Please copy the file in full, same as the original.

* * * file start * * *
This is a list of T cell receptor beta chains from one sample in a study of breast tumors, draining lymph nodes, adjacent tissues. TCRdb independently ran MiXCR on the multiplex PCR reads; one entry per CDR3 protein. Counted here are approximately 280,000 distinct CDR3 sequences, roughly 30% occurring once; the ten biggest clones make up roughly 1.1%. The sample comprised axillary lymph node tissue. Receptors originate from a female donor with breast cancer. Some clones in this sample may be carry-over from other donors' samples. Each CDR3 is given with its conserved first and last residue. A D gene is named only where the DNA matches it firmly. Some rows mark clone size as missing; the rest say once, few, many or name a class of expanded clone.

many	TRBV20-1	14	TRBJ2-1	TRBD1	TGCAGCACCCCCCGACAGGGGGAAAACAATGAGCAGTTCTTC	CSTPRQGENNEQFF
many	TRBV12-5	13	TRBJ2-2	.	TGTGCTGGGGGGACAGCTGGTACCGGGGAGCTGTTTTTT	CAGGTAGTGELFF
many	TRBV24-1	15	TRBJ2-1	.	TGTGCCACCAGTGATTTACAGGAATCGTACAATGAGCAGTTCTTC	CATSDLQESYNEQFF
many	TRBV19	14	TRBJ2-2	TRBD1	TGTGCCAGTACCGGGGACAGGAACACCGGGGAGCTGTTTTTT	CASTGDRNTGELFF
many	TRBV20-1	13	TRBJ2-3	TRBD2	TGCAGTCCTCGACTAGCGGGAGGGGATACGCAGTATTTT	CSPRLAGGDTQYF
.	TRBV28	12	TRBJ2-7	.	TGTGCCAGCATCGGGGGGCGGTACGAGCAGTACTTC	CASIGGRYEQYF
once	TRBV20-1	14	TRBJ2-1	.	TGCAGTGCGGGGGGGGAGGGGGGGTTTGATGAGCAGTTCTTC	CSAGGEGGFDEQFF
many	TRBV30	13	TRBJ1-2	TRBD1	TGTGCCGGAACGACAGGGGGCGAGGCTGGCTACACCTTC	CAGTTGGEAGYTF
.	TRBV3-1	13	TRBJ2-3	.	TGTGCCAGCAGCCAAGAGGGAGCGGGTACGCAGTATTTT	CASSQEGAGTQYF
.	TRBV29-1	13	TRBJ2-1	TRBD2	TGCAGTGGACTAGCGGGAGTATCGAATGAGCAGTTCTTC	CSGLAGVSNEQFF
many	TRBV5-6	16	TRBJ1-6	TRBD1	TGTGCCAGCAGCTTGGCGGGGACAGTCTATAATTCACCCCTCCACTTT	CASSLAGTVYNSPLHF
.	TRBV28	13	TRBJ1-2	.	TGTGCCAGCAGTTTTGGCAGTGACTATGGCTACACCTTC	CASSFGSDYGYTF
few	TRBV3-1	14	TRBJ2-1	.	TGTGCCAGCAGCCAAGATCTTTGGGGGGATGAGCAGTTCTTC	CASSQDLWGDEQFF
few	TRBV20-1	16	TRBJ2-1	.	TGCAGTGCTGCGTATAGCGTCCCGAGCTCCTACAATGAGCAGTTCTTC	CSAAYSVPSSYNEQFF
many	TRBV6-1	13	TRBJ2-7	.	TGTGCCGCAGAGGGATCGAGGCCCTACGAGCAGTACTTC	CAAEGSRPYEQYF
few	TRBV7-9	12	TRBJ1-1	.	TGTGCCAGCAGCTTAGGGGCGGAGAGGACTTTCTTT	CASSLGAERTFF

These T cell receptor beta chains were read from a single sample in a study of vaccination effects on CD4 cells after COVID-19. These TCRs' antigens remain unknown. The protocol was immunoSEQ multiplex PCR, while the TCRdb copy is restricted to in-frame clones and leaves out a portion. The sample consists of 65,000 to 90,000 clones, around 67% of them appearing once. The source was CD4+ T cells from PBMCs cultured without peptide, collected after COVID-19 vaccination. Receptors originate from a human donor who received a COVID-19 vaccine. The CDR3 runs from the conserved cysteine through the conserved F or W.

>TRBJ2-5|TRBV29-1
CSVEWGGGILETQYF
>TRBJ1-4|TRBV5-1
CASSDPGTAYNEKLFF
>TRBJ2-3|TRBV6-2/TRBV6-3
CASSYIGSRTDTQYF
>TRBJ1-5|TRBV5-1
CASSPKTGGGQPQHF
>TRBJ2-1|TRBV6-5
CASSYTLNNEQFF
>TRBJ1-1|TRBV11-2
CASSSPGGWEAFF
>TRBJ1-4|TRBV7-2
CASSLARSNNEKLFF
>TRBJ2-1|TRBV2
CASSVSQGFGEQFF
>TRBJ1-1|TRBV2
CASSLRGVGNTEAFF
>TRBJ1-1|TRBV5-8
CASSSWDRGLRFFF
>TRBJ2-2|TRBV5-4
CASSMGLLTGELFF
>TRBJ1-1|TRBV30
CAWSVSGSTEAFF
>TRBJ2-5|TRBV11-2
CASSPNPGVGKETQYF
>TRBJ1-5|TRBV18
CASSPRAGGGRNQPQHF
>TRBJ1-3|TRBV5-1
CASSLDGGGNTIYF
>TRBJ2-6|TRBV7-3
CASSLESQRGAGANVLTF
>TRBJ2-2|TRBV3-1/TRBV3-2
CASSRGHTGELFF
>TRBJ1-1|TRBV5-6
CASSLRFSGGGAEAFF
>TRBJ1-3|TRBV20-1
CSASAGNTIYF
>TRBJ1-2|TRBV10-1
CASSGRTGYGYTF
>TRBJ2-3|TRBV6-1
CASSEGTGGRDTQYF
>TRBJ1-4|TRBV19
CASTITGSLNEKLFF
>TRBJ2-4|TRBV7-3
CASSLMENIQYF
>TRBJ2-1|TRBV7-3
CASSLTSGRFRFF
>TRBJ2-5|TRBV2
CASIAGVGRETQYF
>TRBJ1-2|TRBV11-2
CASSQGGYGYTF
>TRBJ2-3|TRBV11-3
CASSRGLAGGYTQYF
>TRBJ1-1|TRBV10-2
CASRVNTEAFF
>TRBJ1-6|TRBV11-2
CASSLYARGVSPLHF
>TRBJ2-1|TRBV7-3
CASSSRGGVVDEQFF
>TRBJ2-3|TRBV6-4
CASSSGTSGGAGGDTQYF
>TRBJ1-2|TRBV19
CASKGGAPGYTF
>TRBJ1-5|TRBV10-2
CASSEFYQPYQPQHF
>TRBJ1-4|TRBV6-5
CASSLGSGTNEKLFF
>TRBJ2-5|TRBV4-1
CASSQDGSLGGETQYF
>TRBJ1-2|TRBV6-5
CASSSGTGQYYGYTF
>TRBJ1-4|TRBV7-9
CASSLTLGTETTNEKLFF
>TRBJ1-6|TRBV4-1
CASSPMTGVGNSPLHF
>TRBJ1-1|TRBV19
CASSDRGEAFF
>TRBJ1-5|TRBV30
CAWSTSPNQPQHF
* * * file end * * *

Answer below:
This is a list of T cell receptor beta chains from one sample in a study of breast tumors, draining lymph nodes, adjacent tissues. TCRdb independently ran MiXCR on the multiplex PCR reads; one entry per CDR3 protein. Counted here are approximately 280,000 distinct CDR3 sequences, roughly 30% occurring once; the ten biggest clones make up roughly 1.1%. The sample comprised axillary lymph node tissue. Receptors originate from a female donor with breast cancer. Some clones in this sample may be carry-over from other donors' samples. Each CDR3 is given with its conserved first and last residue. A D gene is named only where the DNA matches it firmly. Some rows mark clone size as missing; the rest say once, few, many or name a class of expanded clone.

many	TRBV20-1	14	TRBJ2-1	TRBD1	TGCAGCACCCCCCGACAGGGGGAAAACAATGAGCAGTTCTTC	CSTPRQGENNEQFF
many	TRBV12-5	13	TRBJ2-2	.	TGTGCTGGGGGGACAGCTGGTACCGGGGAGCTGTTTTTT	CAGGTAGTGELFF
many	TRBV24-1	15	TRBJ2-1	.	TGTGCCACCAGTGATTTACAGGAATCGTACAATGAGCAGTTCTTC	CATSDLQESYNEQFF
many	TRBV19	14	TRBJ2-2	TRBD1	TGTGCCAGTACCGGGGACAGGAACACCGGGGAGCTGTTTTTT	CASTGDRNTGELFF
many	TRBV20-1	13	TRBJ2-3	TRBD2	TGCAGTCCTCGACTAGCGGGAGGGGATACGCAGTATTTT	CSPRLAGGDTQYF
.	TRBV28	12	TRBJ2-7	.	TGTGCCAGCATCGGGGGGCGGTACGAGCAGTACTTC	CASIGGRYEQYF
once	TRBV20-1	14	TRBJ2-1	.	TGCAGTGCGGGGGGGGAGGGGGGGTTTGATGAGCAGTTCTTC	CSAGGEGGFDEQFF
many	TRBV30	13	TRBJ1-2	TRBD1	TGTGCCGGAACGACAGGGGGCGAGGCTGGCTACACCTTC	CAGTTGGEAGYTF
.	TRBV3-1	13	TRBJ2-3	.	TGTGCCAGCAGCCAAGAGGGAGCGGGTACGCAGTATTTT	CASSQEGAGTQYF
.	TRBV29-1	13	TRBJ2-1	TRBD2	TGCAGTGGACTAGCGGGAGTATCGAATGAGCAGTTCTTC	CSGLAGVSNEQFF
many	TRBV5-6	16	TRBJ1-6	TRBD1	TGTGCCAGCAGCTTGGCGGGGACAGTCTATAATTCACCCCTCCACTTT	CASSLAGTVYNSPLHF
.	TRBV28	13	TRBJ1-2	.	TGTGCCAGCAGTTTTGGCAGTGACTATGGCTACACCTTC	CASSFGSDYGYTF
few	TRBV3-1	14	TRBJ2-1	.	TGTGCCAGCAGCCAAGATCTTTGGGGGGATGAGCAGTTCTTC	CASSQDLWGDEQFF
few	TRBV20-1	16	TRBJ2-1	.	TGCAGTGCTGCGTATAGCGTCCCGAGCTCCTACAATGAGCAGTTCTTC	CSAAYSVPSSYNEQFF
many	TRBV6-1	13	TRBJ2-7	.	TGTGCCGCAGAGGGATCGAGGCCCTACGAGCAGTACTTC	CAAEGSRPYEQYF
few	TRBV7-9	12	TRBJ1-1	.	TGTGCCAGCAGCTTAGGGGCGGAGAGGACTTTCTTT	CASSLGAERTFF

These T cell receptor beta chains were read from a single sample in a study of vaccination effects on CD4 cells after COVID-19. These TCRs' antigens remain unknown. The protocol was immunoSEQ multiplex PCR, while the TCRdb copy is restricted to in-frame clones and leaves out a portion. The sample consists of 65,000 to 90,000 clones, around 67% of them appearing once. The source was CD4+ T cells from PBMCs cultured without peptide, collected after COVID-19 vaccination. Receptors originate from a human donor who received a COVID-19 vaccine. The CDR3 runs from the conserved cysteine through the conserved F or W.

>TRBJ2-5|TRBV29-1
CSVEWGGGILETQYF
>TRBJ1-4|TRBV5-1
CASSDPGTAYNEKLFF
>TRBJ2-3|TRBV6-2/TRBV6-3
CASSYIGSRTDTQYF
>TRBJ1-5|TRBV5-1
CASSPKTGGGQPQHF
>TRBJ2-1|TRBV6-5
CASSYTLNNEQFF
>TRBJ1-1|TRBV11-2
CASSSPGGWEAFF
>TRBJ1-4|TRBV7-2
CASSLARSNNEKLFF
>TRBJ2-1|TRBV2
CASSVSQGFGEQFF
>TRBJ1-1|TRBV2
CASSLRGVGNTEAFF
>TRBJ1-1|TRBV5-8
CASSSWDRGLRFFF
>TRBJ2-2|TRBV5-4
CASSMGLLTGELFF
>TRBJ1-1|TRBV30
CAWSVSGSTEAFF
>TRBJ2-5|TRBV11-2
CASSPNPGVGKETQYF
>TRBJ1-5|TRBV18
CASSPRAGGGRNQPQHF
>TRBJ1-3|TRBV5-1
CASSLDGGGNTIYF
>TRBJ2-6|TRBV7-3
CASSLESQRGAGANVLTF
>TRBJ2-2|TRBV3-1/TRBV3-2
CASSRGHTGELFF
>TRBJ1-1|TRBV5-6
CASSLRFSGGGAEAFF
>TRBJ1-3|TRBV20-1
CSASAGNTIYF
>TRBJ1-2|TRBV10-1
CASSGRTGYGYTF
>TRBJ2-3|TRBV6-1
CASSEGTGGRDTQYF
>TRBJ1-4|TRBV19
CASTITGSLNEKLFF
>TRBJ2-4|TRBV7-3
CASSLMENIQYF
>TRBJ2-1|TRBV7-3
CASSLTSGRFRFF
>TRBJ2-5|TRBV2
CASIAGVGRETQYF
>TRBJ1-2|TRBV11-2
CASSQGGYGYTF
>TRBJ2-3|TRBV11-3
CASSRGLAGGYTQYF
>TRBJ1-1|TRBV10-2
CASRVNTEAFF
>TRBJ1-6|TRBV11-2
CASSLYARGVSPLHF
>TRBJ2-1|TRBV7-3
CASSSRGGVVDEQFF
>TRBJ2-3|TRBV6-4
CASSSGTSGGAGGDTQYF
>TRBJ1-2|TRBV19
CASKGGAPGYTF
>TRBJ1-5|TRBV10-2
CASSEFYQPYQPQHF
>TRBJ1-4|TRBV6-5
CASSLGSGTNEKLFF
>TRBJ2-5|TRBV4-1
CASSQDGSLGGETQYF
>TRBJ1-2|TRBV6-5
CASSSGTGQYYGYTF
>TRBJ1-4|TRBV7-9
CASSLTLGTETTNEKLFF
>TRBJ1-6|TRBV4-1
CASSPMTGVGNSPLHF
>TRBJ1-1|TRBV19
CASSDRGEAFF
>TRBJ1-5|TRBV30
CAWSTSPNQPQHF